health
Voices
An easy-peel potato; Dave Hax has come up with an ingenious method in food preparation
voicesDave Hax's domestic tips are reminiscent of George Orwell's tea routine. The world might need revolution, but we like to sweat the small stuff, says DJ Taylor
News
i100
News
Japan's population is projected to fall dramatically in the next 50 years (Wikimedia)
news

Day In a Page

NHS struggling to monitor the safety and efficacy of its services outsourced to private providers

Who's monitoring the outsourced NHS services?

A report finds that private firms are not being properly assessed for their quality of care
Zac Goldsmith: 'I'll trigger a by-election over Heathrow'

Zac Goldsmith: 'I'll trigger a by-election over Heathrow'

The Tory MP said he did not want to stand again unless his party's manifesto ruled out a third runway. But he's doing so. Watch this space
How do Greek voters feel about Syriza's backtracking on its anti-austerity pledge?

How do Greeks feel about Syriza?

Five voters from different backgrounds tell us what they expect from Syriza's charismatic leader Alexis Tsipras
From Iraq to Libya and Syria: The wars that come back to haunt us

The wars that come back to haunt us

David Cameron should not escape blame for his role in conflicts that are still raging, argues Patrick Cockburn
Sam Baker and Lauren Laverne: Too busy to surf? Head to The Pool

Too busy to surf? Head to The Pool

A new website is trying to declutter the internet to help busy women. Holly Williams meets the founders
Heston Blumenthal to cook up a spice odyssey for British astronaut manning the International Space Station

UK's Major Tum to blast off on a spice odyssey

Nothing but the best for British astronaut as chef Heston Blumenthal cooks up his rations
John Harrison's 'longitude' clock sets new record - 300 years on

‘Longitude’ clock sets new record - 300 years on

Greenwich horologists celebrate as it keeps to within a second of real time over a 100-day test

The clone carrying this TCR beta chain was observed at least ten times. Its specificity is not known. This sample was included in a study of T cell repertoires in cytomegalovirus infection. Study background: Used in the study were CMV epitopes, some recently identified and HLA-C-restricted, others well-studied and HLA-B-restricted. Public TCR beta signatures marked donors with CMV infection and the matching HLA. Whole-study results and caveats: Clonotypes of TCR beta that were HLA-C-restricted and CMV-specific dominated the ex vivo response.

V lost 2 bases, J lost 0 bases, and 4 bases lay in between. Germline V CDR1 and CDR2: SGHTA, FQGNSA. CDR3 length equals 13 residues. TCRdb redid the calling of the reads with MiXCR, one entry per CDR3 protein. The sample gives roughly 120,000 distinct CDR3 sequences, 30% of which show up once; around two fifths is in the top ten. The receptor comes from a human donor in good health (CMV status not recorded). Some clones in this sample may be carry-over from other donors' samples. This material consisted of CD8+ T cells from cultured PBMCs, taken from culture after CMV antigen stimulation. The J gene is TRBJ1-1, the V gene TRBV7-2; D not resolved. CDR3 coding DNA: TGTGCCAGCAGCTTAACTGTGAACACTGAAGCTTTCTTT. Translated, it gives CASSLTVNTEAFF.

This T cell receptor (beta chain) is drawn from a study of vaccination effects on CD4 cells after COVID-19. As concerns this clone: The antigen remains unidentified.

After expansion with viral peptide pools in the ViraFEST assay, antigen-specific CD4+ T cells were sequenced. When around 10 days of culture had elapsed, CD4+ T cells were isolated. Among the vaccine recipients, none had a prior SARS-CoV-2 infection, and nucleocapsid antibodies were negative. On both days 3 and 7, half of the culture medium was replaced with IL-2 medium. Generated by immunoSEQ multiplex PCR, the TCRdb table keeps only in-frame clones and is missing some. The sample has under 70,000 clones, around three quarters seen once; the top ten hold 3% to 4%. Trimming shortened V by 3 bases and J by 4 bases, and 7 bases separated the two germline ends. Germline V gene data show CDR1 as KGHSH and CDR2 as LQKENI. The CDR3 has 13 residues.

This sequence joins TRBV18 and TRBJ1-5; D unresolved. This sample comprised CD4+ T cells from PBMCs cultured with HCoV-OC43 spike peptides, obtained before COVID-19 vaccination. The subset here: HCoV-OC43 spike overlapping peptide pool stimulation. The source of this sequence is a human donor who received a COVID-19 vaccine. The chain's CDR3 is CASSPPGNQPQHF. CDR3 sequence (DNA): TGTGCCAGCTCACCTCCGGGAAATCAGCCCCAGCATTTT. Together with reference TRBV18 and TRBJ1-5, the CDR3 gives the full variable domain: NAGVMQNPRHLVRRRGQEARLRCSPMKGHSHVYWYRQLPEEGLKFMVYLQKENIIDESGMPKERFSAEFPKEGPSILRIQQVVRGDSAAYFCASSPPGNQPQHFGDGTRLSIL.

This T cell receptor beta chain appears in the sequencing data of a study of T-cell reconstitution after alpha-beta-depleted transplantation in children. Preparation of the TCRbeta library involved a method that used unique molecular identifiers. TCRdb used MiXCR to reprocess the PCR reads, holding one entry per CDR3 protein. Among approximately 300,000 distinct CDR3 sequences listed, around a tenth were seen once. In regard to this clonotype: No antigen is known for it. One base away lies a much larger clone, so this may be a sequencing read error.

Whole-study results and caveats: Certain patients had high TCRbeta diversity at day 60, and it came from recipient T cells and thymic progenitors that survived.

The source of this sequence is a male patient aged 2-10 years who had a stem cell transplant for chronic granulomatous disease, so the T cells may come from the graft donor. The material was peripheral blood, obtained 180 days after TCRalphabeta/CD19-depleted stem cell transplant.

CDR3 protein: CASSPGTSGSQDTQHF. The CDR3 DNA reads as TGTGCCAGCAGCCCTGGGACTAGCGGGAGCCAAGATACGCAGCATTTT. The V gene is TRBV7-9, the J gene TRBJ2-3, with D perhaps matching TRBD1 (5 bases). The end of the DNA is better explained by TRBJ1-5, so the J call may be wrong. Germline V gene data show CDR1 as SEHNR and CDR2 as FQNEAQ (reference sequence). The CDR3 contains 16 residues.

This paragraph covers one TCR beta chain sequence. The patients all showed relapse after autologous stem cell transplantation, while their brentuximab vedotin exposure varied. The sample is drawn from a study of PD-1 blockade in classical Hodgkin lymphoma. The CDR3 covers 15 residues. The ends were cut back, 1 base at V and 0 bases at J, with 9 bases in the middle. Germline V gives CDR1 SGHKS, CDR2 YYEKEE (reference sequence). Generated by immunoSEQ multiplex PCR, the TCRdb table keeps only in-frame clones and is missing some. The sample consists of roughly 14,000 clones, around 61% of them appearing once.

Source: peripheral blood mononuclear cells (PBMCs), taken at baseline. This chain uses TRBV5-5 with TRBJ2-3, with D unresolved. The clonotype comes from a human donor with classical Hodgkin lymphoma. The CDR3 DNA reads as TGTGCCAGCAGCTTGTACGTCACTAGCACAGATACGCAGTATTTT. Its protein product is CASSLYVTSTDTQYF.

Fears in the US of being outgunned in the vital propaganda wars by Russia, China - and even Isis - have prompted a rethink on overseas broadcasters

Let the propaganda wars begin - again

'Accurate, objective, comprehensive': that was Voice of America's creed, but now its masters want it to promote US policy, reports Rupert Cornwell
Why Japan's incredible long-distance runners will never win the London Marathon

Japan's incredible long-distance runners

Every year, Japanese long-distance runners post some of the world's fastest times – yet, come next weekend, not a single elite competitor from the country will be at the London Marathon
Why does Tom Drury remain the greatest writer you've never heard of?

Tom Drury: The quiet American

His debut was considered one of the finest novels of the past 50 years, and he is every bit the equal of his contemporaries, Jonathan Franzen, Dave Eggers and David Foster Wallace
You should judge a person by how they peel a potato

You should judge a person by how they peel a potato

Dave Hax's domestic tips are reminiscent of George Orwell's tea routine. The world might need revolution, but we like to sweat the small stuff, says DJ Taylor
Beige is back: The drab car colours of the 1970s are proving popular again

Beige to the future

Flares and flounce are back on catwalks but a revival in ’70s car paintjobs was a stack-heeled step too far – until now
Bill Granger recipes: Our chef's dishes highlight the delicate essence of fresh cheeses

Bill Granger cooks with fresh cheeses

More delicate on the palate, milder, fresh cheeses can also be kinder to the waistline
Aston Villa vs Liverpool: 'This FA Cup run has been wonderful,' says veteran Shay Given

Shay Given: 'This FA Cup run has been wonderful'

The Villa keeper has been overlooked for a long time and has unhappy memories of the national stadium – but he is savouring his chance to play at Wembley
Timeless drama of Championship race in league of its own - Michael Calvin

Michael Calvin's Last Word

Timeless drama of Championship race in league of its own